The Rosetta team made two big accomplishments this week: Our lidar returned some beautiful 3D images of the sea ice topography, which can be used to study small details of the ice. And our own Chloe Gustafson won first place in the Antarctic Turkey Trot. She now holds the honor of being the first woman to win the race!
Decoding the mysteries of the Ross Ice Shelf Archives - State of the Planet
The theme of the past week has been the weather. Weather is of course always happening, but in the lingo of McMurdo Station, ‘weather’ means ‘bad weather.’
The word “crevasse” sends shivers down the spine of anyone who works on a glacier. Sometimes hundreds of feet deep and hidden beneath a thin layer of snow, these cracks have claimed the lives of many polar explorers and scientists. They also appear quite frequently in our sensors as we fly our survey flights for Rosetta-Ice.
For scientists mapping Antarctica’s Ross Ice Shelf, data collection flights require a demanding schedule: The day starts at 4am and sometimes continues throughout the night.
Even though our tent is within a short drive of McMurdo (a small town with most of the safety and logistical equipment on the entire continent), we still need to prepare ourselves for sudden, extreme weather. Every time we leave the relative safety of McMurdo, we carry our Extreme Cold Weather equipment and our tent has emergency food and sleeping equipment.
With the Rosetta-Ice team delayed in New Zealand, let’s take a minute to discuss why Antarctica’s weather is so forbidding.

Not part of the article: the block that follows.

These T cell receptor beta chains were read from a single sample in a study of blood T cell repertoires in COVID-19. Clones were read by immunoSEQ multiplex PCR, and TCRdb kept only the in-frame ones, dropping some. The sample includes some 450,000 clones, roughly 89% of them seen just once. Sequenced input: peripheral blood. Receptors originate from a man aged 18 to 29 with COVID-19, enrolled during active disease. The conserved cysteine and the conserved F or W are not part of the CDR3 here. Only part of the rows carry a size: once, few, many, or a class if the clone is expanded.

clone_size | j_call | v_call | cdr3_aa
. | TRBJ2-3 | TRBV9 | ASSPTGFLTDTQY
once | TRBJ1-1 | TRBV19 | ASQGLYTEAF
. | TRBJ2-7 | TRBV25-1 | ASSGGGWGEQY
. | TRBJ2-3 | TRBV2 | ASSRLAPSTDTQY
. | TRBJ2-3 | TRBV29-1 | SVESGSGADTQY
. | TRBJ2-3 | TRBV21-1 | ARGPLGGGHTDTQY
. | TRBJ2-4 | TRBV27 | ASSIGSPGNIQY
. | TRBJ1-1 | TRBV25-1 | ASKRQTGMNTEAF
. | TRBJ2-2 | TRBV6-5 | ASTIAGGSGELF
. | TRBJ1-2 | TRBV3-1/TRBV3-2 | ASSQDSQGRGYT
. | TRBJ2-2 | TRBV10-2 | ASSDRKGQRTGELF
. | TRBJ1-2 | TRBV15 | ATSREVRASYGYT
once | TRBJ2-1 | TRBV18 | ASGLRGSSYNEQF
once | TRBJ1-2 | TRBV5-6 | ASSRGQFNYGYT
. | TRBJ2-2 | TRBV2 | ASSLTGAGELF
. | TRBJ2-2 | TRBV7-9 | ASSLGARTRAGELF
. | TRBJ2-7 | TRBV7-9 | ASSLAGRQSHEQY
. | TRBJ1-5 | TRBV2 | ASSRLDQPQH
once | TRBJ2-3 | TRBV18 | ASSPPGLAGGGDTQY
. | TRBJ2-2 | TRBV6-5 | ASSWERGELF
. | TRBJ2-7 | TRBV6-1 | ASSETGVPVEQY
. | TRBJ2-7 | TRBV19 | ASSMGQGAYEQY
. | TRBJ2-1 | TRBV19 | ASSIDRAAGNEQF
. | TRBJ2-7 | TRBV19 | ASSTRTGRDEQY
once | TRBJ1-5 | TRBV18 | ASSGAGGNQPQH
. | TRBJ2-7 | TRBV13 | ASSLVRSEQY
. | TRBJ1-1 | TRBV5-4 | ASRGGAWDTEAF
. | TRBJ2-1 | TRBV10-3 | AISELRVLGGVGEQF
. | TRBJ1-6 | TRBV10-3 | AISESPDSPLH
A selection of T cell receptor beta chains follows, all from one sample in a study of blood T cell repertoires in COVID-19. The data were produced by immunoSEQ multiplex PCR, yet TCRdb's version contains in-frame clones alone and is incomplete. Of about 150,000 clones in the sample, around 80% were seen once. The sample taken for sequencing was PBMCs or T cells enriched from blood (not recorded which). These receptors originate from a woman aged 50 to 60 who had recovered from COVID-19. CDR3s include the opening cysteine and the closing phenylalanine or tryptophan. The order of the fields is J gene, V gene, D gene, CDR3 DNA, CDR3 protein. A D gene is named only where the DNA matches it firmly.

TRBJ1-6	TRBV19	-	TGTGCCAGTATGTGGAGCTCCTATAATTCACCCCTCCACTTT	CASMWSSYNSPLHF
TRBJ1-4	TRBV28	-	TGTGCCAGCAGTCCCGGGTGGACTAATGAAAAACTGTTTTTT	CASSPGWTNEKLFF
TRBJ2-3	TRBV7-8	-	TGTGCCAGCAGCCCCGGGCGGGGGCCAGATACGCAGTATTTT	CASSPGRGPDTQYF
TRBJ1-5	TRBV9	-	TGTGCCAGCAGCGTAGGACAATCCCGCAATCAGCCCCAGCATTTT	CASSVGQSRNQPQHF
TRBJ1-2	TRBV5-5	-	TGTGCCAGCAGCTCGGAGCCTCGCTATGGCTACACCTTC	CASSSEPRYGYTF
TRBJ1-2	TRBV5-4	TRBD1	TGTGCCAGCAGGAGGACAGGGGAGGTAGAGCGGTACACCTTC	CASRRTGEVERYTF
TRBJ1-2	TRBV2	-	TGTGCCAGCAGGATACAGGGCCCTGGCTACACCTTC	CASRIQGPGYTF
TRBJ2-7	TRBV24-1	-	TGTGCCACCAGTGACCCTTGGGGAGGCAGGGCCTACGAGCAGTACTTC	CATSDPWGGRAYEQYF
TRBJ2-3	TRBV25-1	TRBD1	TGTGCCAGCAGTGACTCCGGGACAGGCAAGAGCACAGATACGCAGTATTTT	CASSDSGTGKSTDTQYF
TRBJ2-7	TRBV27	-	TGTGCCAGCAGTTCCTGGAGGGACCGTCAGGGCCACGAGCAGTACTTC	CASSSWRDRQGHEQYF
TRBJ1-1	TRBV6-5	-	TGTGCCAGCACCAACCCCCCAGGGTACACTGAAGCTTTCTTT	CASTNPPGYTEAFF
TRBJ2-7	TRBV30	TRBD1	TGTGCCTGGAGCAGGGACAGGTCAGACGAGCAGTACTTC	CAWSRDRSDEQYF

We have embarked! Our third Antarctic field season is underway, putting us only 18 flights away from completing our mission to map the Ross Ice Shelf, the largest ice shelf in Antarctica.
LiDar (Light Detection and Ranging) is a remote sensing technique that uses light to develop an elevation image of the surface of the Earth. It is sensitive enough to image small items such as seals lying on the ice surface.
The latest team celebration is around the magnetometer data. Magnetics has evolved quite a bit over the years of geophysical sampling. Lamont scientist Robin Bell recalls when in the 1990s working on a project in West Antarctica that the magnetometer was towed on a winch ~100 meters behind the aircraft – now it is nearly cheek to cheek with other instruments!
The lines of data are slowly creeping across our Ross Ice Shelf GIS map and with each new line comes an improved understanding of Ross Ice Shelf. What can you learn from a ‘snapshot’ of data? A radar contains a nice story.